• Tsh Oxenreider

      Enjoy the Pacific Northwest! The most beautiful spot of North America, in my opinion. 😉

      • Melissa W

        Thanks! I tend to agree. Hubby’s from Washington, but we fell in love with the Oregon coast years ago.

  4. Ashley

    We drive from VA to TX every summer and have even driven from CA to VA a few years ago. All with littles. Our oldest is 6.
    We eat in the car to keep little hands busy and run and play at every stop to get out all the energy. We have a few games/toys/crayons and the iPad. And I let them watch as many DVDs as they want. They don’t watch a lot at home but I don’t mind for a 2-3 day trip.
    We also drive really long days- we’ve learned that the kids get really restless the longer we’re in the car so keeping the number of days to a minimum is best. We try to leave around 5-6am (our kids are up by 6 anyways) and drive until 6-7pm with several longer stops to play.
    The kids are great travelers which really helps!! I can’t wait for them to be a little older so we can enjoy some of the sites along the way and can go at a little more leisurely pace.

    • Tsh Oxenreider

      Wow, those are some long driving days! Glad that works for you.

  5. Bree Hobgood

    On really long road trips, like the trip we have planned in a few weeks from Colorado to coastal Alabama, we make them all a little care package with a new coloring book (or origami paper or a clean notebook) and a few other little treats, like stickers or card games. We also do the KOA thing and the picnic at parks thing. I love it, because it really feels like you experience more of the country that way. We’ve recently discovered that lots of state parks have KOA – style cabins for rent, but it’s a much more pristine experience than an actual KOA, so we hit those when we can.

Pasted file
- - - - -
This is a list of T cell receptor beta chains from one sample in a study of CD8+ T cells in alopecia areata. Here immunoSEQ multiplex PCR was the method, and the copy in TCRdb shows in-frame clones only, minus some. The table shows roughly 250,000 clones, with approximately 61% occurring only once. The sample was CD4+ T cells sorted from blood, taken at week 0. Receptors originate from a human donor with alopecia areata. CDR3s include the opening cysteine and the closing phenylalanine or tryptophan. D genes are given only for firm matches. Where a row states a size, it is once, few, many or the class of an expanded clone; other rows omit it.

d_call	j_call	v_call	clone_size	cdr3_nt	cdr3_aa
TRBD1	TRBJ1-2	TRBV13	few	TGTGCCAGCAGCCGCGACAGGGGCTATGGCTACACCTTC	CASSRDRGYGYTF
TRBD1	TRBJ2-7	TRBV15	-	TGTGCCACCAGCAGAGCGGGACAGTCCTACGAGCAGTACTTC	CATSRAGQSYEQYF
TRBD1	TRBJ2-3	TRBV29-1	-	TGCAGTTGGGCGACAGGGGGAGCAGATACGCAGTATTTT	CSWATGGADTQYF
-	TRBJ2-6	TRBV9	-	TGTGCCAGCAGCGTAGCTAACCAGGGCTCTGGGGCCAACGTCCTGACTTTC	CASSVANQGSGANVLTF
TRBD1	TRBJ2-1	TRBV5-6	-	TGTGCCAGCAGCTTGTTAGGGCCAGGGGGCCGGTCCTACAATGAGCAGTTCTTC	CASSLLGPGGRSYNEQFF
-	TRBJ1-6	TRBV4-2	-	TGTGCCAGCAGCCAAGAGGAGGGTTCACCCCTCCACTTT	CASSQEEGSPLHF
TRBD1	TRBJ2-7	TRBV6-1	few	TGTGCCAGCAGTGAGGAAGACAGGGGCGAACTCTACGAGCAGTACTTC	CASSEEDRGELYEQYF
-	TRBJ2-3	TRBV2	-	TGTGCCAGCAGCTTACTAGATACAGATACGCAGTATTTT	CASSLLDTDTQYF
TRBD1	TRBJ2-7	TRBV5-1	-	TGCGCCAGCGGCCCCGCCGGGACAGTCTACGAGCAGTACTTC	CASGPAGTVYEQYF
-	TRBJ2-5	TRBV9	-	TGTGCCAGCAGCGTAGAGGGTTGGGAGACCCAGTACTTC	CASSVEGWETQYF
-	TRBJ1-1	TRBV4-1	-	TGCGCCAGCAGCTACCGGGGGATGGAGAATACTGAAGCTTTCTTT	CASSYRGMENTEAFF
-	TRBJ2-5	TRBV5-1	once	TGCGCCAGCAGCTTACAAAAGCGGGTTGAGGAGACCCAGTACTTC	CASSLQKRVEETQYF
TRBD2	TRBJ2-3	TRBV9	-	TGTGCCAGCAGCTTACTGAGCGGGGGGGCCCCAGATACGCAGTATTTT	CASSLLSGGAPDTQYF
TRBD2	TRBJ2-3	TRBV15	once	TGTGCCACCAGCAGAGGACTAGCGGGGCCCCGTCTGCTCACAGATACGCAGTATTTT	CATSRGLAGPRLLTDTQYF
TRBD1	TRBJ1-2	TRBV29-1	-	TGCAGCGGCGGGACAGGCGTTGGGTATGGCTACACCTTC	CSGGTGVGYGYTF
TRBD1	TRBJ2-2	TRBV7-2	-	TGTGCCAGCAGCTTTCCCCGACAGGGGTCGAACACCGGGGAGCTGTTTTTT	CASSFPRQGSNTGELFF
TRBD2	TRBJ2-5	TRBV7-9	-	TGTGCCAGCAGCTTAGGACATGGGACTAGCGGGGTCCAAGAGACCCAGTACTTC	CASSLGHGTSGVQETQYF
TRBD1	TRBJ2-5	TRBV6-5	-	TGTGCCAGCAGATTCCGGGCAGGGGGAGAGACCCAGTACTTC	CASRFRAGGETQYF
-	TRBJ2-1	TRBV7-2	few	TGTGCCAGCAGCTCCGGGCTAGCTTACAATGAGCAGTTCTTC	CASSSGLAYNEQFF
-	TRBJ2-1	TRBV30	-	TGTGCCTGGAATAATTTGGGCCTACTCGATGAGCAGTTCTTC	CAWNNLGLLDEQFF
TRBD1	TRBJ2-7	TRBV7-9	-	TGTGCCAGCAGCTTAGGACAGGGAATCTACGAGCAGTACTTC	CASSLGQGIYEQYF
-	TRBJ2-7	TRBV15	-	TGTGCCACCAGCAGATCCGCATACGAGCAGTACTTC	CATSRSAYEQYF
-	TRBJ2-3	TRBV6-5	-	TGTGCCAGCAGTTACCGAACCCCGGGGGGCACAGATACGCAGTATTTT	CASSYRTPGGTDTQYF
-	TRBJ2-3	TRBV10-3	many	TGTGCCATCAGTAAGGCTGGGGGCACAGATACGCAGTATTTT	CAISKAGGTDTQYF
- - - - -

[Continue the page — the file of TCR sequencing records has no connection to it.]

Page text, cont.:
• Tsh Oxenreider

      It really does give you a better feel for the lay of the land and the general culture of a place, doesn’t it?

  6. Natalie

    Planning an epic road trip with our 4, 5 & 6 y/o…up to Niagara Falls/Toronto then around Lake Huron and down to Michigan, ferrying across Lake Michigan to Wisconsin, eventually ending up at a wedding in Minnesota. My question is how do you handle the adventuring into unknown territory? And do you arty any protection when in the back woods?

    • Natalie

      Carry not arty lol

    • Frances

      Do you mean protection from wildlife? Speaking as a Canadian kayaker/backpacker (lots of time in bear country): honestly, stay together and make lots of noise while you hike, and each adult should have bear spray. Keep a clean campsite. Be aware gun laws are different in Canada and firearms are not allowed period in our national parks.

  7. Alycia

    We also do a lot of traveling (both by car and plane) and our son is the best traveller of the 3 of us. When driving by car we also try to limit the travel time to 6 hours or so. One thing we recently discovered at our local library are PlayAways – they are Audiobooks on MP3 players that you can checkout. Our son loves listening to books and we were able to listen to many of the books that are part of our homeschool curriculum while on the road!

    • Tsh Oxenreider

      Yes! We did digital audiobooks on our round-the-world trip—hooray for instant downloads. 🙂

  8. allison